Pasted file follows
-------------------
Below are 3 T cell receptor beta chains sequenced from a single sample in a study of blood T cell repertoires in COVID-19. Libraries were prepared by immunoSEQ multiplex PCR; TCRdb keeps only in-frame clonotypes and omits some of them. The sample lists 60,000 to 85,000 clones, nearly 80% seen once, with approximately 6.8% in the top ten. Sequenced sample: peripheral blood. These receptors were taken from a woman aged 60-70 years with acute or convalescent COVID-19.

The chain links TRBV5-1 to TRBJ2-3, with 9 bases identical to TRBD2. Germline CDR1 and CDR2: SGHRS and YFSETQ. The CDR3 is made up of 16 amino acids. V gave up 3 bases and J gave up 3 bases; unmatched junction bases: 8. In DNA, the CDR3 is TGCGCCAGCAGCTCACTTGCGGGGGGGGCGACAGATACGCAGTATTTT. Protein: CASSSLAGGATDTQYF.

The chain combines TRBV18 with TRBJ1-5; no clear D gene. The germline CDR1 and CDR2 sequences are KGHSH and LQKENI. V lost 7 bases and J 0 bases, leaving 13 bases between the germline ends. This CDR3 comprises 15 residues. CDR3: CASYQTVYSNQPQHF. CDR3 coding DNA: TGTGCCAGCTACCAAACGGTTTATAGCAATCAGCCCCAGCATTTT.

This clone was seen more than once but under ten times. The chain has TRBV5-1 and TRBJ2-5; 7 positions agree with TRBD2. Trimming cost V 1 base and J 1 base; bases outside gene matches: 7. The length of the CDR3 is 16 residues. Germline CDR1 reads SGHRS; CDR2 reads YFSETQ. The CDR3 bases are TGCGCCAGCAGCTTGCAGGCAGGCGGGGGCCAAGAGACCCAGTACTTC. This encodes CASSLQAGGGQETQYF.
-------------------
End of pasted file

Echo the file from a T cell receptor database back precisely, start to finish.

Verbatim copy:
Below are 3 T cell receptor beta chains sequenced from a single sample in a study of blood T cell repertoires in COVID-19. Libraries were prepared by immunoSEQ multiplex PCR; TCRdb keeps only in-frame clonotypes and omits some of them. The sample lists 60,000 to 85,000 clones, nearly 80% seen once, with approximately 6.8% in the top ten. Sequenced sample: peripheral blood. These receptors were taken from a woman aged 60-70 years with acute or convalescent COVID-19.

The chain links TRBV5-1 to TRBJ2-3, with 9 bases identical to TRBD2. Germline CDR1 and CDR2: SGHRS and YFSETQ. The CDR3 is made up of 16 amino acids. V gave up 3 bases and J gave up 3 bases; unmatched junction bases: 8. In DNA, the CDR3 is TGCGCCAGCAGCTCACTTGCGGGGGGGGCGACAGATACGCAGTATTTT. Protein: CASSSLAGGATDTQYF.

The chain combines TRBV18 with TRBJ1-5; no clear D gene. The germline CDR1 and CDR2 sequences are KGHSH and LQKENI. V lost 7 bases and J 0 bases, leaving 13 bases between the germline ends. This CDR3 comprises 15 residues. CDR3: CASYQTVYSNQPQHF. CDR3 coding DNA: TGTGCCAGCTACCAAACGGTTTATAGCAATCAGCCCCAGCATTTT.

This clone was seen more than once but under ten times. The chain has TRBV5-1 and TRBJ2-5; 7 positions agree with TRBD2. Trimming cost V 1 base and J 1 base; bases outside gene matches: 7. The length of the CDR3 is 16 residues. Germline CDR1 reads SGHRS; CDR2 reads YFSETQ. The CDR3 bases are TGCGCCAGCAGCTTGCAGGCAGGCGGGGGCCAAGAGACCCAGTACTTC. This encodes CASSLQAGGGQETQYF.